A fine structural and cytochemical study of the rhesus monkey yolk sac: Endoderm and mesothelium

Barry F. King, Jean M. Wilson

Research output: Contribution to journalArticle

19 Scopus citations

Abstract

This study has examined the fine structure and some cytochemical characteristics of the endodermal and mesothelial cells of the rhesus monkey yolk sac between 25 and 66 days of gestation. The endodermal cells were characterized by abundant granular endoplasmic reticulaum, some agranular endoplasmic reticulum, a well‐developed Golgi apparatus, and numerous large mitochondria. During the earlier part of the period studied, endodermal cells had a few acid phosphatase and arylsulfatase‐positive lysosomes and moderate numbers of catalase‐positive microperoxisomes. During the later stages of development, large granules (believed to be lysosomes) with a heterogeneous content were numerous in the cytoplasm. Mesothelial cells showed fewer development changes. Throughout this period they were usually flattened cells with long microvilli, small mitochondria, and limited amounts of granular endoplasmic reticulum. The mesothelial cells had acid phosphatase reaction product in the Golgi region and occasional large vesicles, but were negative for arylsulfatase and catalase. One specimen was incubated at 37°C in the presence of horseradish peroxidase in order to examine endocytosis. Both the mesothelial cells and endodermal cells internalized the peroxidase into a variety of cytoplasmic vesicles. Based on their cytology, the endodermal cells may function in the synthesis of serum proteins during this period, as has been suggested in other species. They may also be involved in lipid metabolism. The mesothelial cells appeared less synthetically active, but evidence suggested that they may be involved in collagen and extracellular matrix production. The endocytic activity displayed by both cell types may indicate a role in fluid and metabolite transfer across the epithelia. The cytology of both cell types was very similar to that described for human yolk sacs, suggesting that the rhesus monkey may be a useful species in which to study the maturation of yolk sac function.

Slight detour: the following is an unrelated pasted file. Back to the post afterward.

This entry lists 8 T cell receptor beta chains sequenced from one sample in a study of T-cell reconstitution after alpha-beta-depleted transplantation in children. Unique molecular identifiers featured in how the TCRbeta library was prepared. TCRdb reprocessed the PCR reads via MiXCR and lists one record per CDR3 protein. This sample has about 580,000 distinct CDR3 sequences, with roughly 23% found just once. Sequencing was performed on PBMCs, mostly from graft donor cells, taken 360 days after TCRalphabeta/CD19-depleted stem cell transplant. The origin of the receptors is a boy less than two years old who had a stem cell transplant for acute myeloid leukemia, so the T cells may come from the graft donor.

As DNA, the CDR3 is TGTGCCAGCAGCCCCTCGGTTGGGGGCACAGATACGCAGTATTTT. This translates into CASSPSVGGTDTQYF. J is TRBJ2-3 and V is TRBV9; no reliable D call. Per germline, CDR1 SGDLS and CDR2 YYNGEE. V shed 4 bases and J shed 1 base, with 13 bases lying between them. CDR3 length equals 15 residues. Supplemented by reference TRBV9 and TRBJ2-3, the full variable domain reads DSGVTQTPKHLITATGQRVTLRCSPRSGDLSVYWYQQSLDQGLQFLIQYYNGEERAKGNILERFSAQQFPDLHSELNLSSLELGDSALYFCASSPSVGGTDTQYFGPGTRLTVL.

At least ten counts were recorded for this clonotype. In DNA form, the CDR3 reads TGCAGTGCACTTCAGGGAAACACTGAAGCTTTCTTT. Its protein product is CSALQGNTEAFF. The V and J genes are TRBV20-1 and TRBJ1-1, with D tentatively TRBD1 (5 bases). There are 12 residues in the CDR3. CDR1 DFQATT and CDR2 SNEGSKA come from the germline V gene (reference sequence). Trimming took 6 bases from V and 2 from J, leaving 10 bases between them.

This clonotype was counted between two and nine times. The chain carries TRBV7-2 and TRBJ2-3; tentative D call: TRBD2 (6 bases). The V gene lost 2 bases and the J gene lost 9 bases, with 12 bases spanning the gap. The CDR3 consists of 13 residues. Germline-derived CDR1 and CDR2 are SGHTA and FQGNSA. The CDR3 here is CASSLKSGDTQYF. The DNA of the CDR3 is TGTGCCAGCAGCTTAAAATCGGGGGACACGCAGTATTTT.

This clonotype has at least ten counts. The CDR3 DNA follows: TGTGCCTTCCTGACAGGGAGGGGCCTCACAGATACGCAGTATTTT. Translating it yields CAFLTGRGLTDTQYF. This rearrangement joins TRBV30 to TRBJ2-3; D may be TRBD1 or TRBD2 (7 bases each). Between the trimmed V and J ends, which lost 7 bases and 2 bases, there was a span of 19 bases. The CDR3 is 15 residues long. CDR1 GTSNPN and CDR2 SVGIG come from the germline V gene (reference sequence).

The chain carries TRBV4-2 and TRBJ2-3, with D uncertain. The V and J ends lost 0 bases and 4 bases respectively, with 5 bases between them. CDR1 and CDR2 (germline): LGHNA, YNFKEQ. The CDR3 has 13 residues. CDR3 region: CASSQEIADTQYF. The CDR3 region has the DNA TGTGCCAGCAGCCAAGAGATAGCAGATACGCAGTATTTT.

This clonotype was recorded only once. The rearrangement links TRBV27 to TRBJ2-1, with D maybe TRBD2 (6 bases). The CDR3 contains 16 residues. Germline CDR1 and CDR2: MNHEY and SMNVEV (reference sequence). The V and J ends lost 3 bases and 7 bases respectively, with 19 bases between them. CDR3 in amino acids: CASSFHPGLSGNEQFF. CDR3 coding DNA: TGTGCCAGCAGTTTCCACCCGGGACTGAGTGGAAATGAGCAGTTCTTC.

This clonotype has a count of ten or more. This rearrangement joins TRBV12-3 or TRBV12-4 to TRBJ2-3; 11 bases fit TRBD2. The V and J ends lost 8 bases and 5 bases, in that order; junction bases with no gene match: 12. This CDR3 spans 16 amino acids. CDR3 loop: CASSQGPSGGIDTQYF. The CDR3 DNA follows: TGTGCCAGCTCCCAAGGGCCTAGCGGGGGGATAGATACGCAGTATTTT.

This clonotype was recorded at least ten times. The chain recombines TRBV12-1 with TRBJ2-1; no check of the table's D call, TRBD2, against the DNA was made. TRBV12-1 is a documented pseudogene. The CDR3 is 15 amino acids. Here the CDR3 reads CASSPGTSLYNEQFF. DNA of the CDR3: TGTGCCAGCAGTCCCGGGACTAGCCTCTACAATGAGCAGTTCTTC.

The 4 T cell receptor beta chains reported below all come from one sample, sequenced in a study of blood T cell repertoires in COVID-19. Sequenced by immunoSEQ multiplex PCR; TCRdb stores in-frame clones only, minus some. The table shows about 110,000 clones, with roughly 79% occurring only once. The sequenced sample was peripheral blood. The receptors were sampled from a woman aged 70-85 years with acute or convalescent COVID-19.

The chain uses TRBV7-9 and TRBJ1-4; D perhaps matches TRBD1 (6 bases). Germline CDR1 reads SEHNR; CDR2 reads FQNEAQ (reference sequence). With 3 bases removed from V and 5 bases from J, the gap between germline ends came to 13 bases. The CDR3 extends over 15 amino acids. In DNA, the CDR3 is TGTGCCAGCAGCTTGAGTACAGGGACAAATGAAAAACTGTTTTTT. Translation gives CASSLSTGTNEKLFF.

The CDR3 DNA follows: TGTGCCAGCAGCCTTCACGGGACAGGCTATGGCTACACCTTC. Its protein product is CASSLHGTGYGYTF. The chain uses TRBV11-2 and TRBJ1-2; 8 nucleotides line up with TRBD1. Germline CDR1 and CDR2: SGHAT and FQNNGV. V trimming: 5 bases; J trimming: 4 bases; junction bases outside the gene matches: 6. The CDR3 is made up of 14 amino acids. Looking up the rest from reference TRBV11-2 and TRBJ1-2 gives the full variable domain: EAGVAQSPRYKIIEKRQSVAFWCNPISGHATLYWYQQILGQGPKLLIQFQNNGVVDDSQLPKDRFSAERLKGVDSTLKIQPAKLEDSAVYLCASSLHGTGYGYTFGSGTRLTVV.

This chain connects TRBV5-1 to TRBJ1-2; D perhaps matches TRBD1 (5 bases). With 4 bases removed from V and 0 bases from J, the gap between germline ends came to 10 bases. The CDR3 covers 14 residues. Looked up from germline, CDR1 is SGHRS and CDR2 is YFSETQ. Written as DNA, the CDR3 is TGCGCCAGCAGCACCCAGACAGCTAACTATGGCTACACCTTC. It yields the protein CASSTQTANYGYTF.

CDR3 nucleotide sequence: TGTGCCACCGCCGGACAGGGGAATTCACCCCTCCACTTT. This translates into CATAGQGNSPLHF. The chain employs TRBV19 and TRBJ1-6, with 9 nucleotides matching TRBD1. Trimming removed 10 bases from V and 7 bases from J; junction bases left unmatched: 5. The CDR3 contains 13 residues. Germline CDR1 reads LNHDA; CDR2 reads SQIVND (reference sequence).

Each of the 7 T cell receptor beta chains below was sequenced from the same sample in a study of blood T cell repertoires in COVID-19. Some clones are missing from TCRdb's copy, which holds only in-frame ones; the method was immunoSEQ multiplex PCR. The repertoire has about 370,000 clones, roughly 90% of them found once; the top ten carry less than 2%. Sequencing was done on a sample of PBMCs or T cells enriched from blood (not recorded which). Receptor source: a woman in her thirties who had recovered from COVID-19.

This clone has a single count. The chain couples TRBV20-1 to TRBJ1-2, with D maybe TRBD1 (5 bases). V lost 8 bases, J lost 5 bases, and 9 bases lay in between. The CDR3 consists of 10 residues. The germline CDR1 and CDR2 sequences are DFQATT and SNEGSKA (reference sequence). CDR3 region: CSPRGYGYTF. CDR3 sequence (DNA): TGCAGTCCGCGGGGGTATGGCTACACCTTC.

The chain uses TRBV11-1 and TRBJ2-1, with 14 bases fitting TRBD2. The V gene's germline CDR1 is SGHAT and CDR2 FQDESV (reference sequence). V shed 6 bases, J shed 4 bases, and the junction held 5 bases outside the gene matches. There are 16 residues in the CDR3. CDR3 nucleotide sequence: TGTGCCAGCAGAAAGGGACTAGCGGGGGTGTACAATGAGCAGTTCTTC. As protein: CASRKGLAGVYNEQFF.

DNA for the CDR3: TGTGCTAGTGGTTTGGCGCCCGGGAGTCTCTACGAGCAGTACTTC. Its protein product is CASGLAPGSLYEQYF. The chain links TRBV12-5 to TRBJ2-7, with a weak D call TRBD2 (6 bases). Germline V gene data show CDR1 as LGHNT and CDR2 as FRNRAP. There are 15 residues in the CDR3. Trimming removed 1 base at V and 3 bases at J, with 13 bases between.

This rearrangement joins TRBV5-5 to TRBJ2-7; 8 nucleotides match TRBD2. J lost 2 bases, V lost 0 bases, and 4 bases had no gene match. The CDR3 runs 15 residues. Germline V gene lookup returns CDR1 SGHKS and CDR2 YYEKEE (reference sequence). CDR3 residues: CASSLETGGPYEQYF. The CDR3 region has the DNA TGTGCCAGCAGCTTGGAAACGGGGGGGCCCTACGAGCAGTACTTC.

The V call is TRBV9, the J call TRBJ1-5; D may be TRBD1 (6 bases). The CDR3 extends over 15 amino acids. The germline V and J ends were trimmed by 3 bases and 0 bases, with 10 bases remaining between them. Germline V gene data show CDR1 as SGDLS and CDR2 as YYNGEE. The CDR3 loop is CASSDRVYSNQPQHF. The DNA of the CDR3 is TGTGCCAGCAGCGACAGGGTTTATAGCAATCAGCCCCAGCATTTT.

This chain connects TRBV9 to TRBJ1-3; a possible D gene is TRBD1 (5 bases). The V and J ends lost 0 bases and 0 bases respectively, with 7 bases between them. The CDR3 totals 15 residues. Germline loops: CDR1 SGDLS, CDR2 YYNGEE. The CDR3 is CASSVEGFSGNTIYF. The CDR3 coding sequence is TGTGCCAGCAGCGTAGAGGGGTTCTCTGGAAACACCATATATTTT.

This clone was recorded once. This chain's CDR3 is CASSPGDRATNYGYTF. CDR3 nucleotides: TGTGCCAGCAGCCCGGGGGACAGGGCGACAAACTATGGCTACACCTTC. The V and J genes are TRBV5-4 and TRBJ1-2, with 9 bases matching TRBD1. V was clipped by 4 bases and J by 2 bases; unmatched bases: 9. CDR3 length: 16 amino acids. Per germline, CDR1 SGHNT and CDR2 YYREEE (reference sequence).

Original languageEnglish (US)
Pages (from-to)143-158
Number of pages16
JournalThe Anatomical Record
Volume205
Issue number2
DOIs
StatePublished - Feb 1983
Externally publishedYes

ASJC Scopus subject areas

  • Anatomy
  • Agricultural and Biological Sciences (miscellaneous)

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